... All of this points to just how important international and regional studies can be when they are adequately funded, publicly valued, and shielded from the exigencies of national security. Their chief role is not to enable the makers of foreign policy. It is rather to constrain them: to show why things will always be more complicated than they seem, how to foresee unintended consequences, and when to temper ambition with a realistic understanding of what is historically and culturally imaginable.

That last paragraph points to real problem, a point of view which I'm sure is shared by many academics and think-tankers. Our current leaders don't want to be constrained by REALITY. Like adolescents, they want what they want and they want it now. And even when they hit the brick walls of reality, they seem to think they should be able to simply walk through them if they believe enough. Sadly, many very unfortunate events will have to happen for the Borg to reassess it's assumptions and decision-making.

On the positive side, Steve Cohen's scholarship fund, an attempt to compensate for the lack of gov't funding for such studies, has finally been approved.

Group Approves Fellowship Named for Controversial Scholar of Russia http://artsbeat.blogs.nytimes.com/2015/06/26/group-approves-fellowship-named-for-controversial-scholar-of-russia/?_r=1 ]
The Association for Slavic, East European and Eurasian Studies announced this week the establishment of six annual fellowships jointly named for Stephen F. Cohen, a scholar of Russia whose sharply critical views on United States policy in the region had earned him denunciations as “Putin’s American toady” (as The New Republic put it) and worse, and his mentor Robert C. Tucker, a distinguished biographer of Stalin who died in 2010. The fellowships will support research in Russian historical studies, a field that has been hit hard by declining United States government support. … Nearly 150 scholars signed a letter in support of the proposed fellowship, saying the failure to accept the gift as offered “reeks of a censuring of public discourse” and was “a profound embarrassment.”

For those who don't have an NYT subscription, this article is also here http://russia-insider.com/en/society/group-approves-fellowship-named-controversial-scholar-russia/ri8479


LOL, any SST "opinions" on this?


Haha, good catch... talk about Freudian slip ;)

Obama was doing his classic teleprompter head swing, though with intermediary glances at his notes, so either someone "sabotaged" the teleprompter, or he didn't read it correctly and simply misspoke. After all, he was known for lots of gaffes in campaign speeches back when he first ran for prez... 57 states and all that jazz :)


After exposure on social media that the photo's were fake,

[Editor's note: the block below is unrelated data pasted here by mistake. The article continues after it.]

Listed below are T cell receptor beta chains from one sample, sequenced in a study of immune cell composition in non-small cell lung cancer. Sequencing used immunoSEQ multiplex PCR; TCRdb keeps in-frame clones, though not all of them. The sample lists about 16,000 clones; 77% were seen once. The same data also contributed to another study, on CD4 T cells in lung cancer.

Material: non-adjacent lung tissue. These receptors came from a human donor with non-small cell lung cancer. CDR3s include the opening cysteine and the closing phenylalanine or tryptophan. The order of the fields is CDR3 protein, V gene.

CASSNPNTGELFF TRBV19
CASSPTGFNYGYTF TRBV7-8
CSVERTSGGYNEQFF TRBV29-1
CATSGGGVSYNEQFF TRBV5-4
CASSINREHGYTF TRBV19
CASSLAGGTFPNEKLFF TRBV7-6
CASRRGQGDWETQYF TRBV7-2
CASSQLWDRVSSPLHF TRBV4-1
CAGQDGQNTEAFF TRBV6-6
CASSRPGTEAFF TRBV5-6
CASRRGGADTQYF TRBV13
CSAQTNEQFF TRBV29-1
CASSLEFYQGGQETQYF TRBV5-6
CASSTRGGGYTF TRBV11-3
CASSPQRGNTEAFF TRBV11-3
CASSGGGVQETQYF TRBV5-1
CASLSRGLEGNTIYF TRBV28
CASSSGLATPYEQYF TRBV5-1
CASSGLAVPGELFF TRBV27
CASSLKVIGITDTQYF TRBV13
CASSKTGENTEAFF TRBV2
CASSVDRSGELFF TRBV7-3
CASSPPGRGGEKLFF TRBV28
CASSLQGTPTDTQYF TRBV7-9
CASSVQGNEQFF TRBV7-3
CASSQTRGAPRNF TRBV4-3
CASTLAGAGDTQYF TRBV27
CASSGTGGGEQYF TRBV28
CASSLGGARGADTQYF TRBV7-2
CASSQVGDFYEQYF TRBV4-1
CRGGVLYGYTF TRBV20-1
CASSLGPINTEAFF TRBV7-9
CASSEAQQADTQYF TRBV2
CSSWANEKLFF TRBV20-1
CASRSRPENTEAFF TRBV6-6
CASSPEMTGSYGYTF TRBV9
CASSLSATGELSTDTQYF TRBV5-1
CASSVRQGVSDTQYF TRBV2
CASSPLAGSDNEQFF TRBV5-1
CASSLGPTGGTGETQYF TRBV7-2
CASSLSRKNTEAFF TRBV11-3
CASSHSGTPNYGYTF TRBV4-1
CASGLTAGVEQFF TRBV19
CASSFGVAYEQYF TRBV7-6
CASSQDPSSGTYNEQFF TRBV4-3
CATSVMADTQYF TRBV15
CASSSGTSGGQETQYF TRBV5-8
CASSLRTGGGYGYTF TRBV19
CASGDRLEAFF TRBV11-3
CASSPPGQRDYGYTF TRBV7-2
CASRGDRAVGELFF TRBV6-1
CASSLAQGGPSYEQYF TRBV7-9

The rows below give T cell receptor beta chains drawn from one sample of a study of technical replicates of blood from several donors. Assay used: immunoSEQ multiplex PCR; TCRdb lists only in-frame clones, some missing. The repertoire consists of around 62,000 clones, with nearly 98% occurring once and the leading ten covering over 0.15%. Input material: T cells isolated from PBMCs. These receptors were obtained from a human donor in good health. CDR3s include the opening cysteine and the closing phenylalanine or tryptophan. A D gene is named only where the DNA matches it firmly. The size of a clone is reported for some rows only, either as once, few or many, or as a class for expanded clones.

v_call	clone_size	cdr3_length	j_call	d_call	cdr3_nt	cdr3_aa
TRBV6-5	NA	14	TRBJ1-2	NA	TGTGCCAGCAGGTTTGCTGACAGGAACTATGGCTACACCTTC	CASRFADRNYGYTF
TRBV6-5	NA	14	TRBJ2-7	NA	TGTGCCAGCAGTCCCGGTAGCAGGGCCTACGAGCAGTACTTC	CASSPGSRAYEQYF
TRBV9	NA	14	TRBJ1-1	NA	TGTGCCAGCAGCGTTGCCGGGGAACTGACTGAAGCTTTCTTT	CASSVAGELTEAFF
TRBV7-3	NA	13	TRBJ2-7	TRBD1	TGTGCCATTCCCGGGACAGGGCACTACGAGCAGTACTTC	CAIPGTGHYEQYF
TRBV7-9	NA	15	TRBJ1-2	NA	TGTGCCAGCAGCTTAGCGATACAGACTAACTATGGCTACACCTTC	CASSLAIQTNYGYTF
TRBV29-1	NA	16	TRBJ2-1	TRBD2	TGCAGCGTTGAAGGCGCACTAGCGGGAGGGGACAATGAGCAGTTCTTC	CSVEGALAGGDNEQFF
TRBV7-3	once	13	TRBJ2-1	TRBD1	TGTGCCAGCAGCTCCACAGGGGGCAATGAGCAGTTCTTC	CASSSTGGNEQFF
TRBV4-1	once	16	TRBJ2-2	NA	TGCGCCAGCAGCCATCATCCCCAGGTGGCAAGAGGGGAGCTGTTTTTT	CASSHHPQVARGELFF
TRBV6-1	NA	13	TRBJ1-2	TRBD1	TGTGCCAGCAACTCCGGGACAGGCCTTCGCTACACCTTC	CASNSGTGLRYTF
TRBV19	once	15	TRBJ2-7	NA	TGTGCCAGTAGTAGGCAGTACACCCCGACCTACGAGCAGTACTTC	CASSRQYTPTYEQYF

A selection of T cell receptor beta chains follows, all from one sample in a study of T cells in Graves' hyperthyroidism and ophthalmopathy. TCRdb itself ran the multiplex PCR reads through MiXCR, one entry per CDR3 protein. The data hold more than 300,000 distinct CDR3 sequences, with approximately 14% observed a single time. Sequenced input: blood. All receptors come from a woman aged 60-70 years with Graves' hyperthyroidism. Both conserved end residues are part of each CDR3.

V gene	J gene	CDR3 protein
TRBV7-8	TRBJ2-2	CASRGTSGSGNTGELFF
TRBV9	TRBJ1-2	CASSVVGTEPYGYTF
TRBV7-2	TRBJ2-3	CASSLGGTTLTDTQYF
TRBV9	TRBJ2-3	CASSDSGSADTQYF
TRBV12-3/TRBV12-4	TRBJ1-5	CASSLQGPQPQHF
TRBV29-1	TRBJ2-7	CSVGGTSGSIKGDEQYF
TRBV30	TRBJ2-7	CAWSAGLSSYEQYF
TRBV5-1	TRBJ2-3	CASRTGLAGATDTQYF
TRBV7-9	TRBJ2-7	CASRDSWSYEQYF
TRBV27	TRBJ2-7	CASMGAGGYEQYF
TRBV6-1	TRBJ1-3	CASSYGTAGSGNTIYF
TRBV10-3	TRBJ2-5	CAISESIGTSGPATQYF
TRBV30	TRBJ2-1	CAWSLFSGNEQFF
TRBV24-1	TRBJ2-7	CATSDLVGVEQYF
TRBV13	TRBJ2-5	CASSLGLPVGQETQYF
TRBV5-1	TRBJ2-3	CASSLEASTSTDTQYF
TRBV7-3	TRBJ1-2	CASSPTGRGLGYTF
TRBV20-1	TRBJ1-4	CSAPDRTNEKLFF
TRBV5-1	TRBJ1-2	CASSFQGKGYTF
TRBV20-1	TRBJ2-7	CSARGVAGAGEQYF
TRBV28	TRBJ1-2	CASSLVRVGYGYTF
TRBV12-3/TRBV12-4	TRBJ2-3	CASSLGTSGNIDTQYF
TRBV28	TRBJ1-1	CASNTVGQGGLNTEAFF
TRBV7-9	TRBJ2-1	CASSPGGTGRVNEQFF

The NYT sort of kinda retracted the story,




The parallels between Carthage and today’s Western Empire are interesting; except now there is no Hannibal or War Elephants. I image this history lesson is that if you cannot conquer your enemy with proxy armies even with a brilliant general; but, instead the European Commander is General Phillip M Breedlove, one had better end the unwinnable wars, withdraw home and avoid irradiating North America into an uninhabitable desert and calling it peace.

William R. Cumming

What I always found interesting is that SOVIETOLOGISTS during the COLD WAR knew much about SOVIET MINORITY POLICIES AND ISSUES!

Hey who could guess over 100M people in S.America speak QUECHUA!


Your "probable predictable offensive" phrase is entirely your words, not mine.


Mr. Brunswick and Mr. Habakkuk, that was a joke on beards and things that may not be what we are made to suppose they are. But if no one got the joke, at least you both put it to good use. Thanks for the information and the offense. It was well taken.

(now in mumbling to myself mode): "Come on Anonymous, you idiot! Putin the Evil Overlord Invader of the World and the Duck Dynasty Guy? And you thought that would be funny?"


Waaaait a minute.
Former GOP VP Dan Quayle said they spoke Latin in Latin America.
(Perhaps he was thinking of Catholic prelates...? )

Babak Makkinejad

What cannot be surrendered in the West is the claim to Universalism of the Western Civilization.

I think in UK and in former times and among all levels of the Colonial Office, this was understood quite well.

Yes, one could end suti in India but could not do much to eradicate temple prostitution.

One could build an entirely new city called Abadan but on could not teach the Iranians how to operate the apparatus of a constitutional monarchy.

One could run an efficient government in Egypt but one could not hope that Egyptians could replicate that efficiency once given the responsibility.

Alas, so many people want to live like those on the West of Diocletian Line but cannot - at any price.

Life is tough.

Babak Makkinejad

The place to start, in my view, would be to admit that Ukraine and her various populations can never ever be Western Europeans.

That is, however attractive Western Europe might be, it is an unreachable goal for them for any length of time - regardless of how blond they are.

Margaret Steinfels

"Admit that Ukraine and her various populations can never ever be Western Europeans."